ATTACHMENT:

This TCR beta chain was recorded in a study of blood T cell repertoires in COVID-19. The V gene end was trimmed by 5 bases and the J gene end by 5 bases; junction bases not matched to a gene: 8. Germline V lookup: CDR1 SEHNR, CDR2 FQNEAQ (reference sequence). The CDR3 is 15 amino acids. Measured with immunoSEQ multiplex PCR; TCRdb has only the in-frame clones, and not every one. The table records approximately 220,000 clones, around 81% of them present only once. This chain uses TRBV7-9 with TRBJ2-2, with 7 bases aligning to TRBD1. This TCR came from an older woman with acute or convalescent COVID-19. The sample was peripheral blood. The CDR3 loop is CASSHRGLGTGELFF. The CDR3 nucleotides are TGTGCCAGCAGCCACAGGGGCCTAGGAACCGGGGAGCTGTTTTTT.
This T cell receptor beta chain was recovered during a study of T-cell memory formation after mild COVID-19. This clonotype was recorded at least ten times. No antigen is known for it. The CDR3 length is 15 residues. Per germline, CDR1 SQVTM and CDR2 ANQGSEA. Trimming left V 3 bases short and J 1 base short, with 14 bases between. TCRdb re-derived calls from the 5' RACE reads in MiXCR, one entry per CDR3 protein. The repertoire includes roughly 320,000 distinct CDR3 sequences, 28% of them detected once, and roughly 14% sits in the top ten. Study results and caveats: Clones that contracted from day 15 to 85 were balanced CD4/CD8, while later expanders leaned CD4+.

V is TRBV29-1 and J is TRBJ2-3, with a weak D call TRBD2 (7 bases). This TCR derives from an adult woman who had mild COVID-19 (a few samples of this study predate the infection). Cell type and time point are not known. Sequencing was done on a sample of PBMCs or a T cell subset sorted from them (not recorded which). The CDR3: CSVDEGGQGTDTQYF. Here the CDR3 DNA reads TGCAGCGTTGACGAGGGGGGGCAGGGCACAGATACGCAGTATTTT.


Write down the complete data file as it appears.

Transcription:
This TCR beta chain was recorded in a study of blood T cell repertoires in COVID-19. The V gene end was trimmed by 5 bases and the J gene end by 5 bases; junction bases not matched to a gene: 8. Germline V lookup: CDR1 SEHNR, CDR2 FQNEAQ (reference sequence). The CDR3 is 15 amino acids. Measured with immunoSEQ multiplex PCR; TCRdb has only the in-frame clones, and not every one. The table records approximately 220,000 clones, around 81% of them present only once. This chain uses TRBV7-9 with TRBJ2-2, with 7 bases aligning to TRBD1. This TCR came from an older woman with acute or convalescent COVID-19. The sample was peripheral blood. The CDR3 loop is CASSHRGLGTGELFF. The CDR3 nucleotides are TGTGCCAGCAGCCACAGGGGCCTAGGAACCGGGGAGCTGTTTTTT.
This T cell receptor beta chain was recovered during a study of T-cell memory formation after mild COVID-19. This clonotype was recorded at least ten times. No antigen is known for it. The CDR3 length is 15 residues. Per germline, CDR1 SQVTM and CDR2 ANQGSEA. Trimming left V 3 bases short and J 1 base short, with 14 bases between. TCRdb re-derived calls from the 5' RACE reads in MiXCR, one entry per CDR3 protein. The repertoire includes roughly 320,000 distinct CDR3 sequences, 28% of them detected once, and roughly 14% sits in the top ten. Study results and caveats: Clones that contracted from day 15 to 85 were balanced CD4/CD8, while later expanders leaned CD4+.

V is TRBV29-1 and J is TRBJ2-3, with a weak D call TRBD2 (7 bases). This TCR derives from an adult woman who had mild COVID-19 (a few samples of this study predate the infection). Cell type and time point are not known. Sequencing was done on a sample of PBMCs or a T cell subset sorted from them (not recorded which). The CDR3: CSVDEGGQGTDTQYF. Here the CDR3 DNA reads TGCAGCGTTGACGAGGGGGGGCAGGGCACAGATACGCAGTATTTT.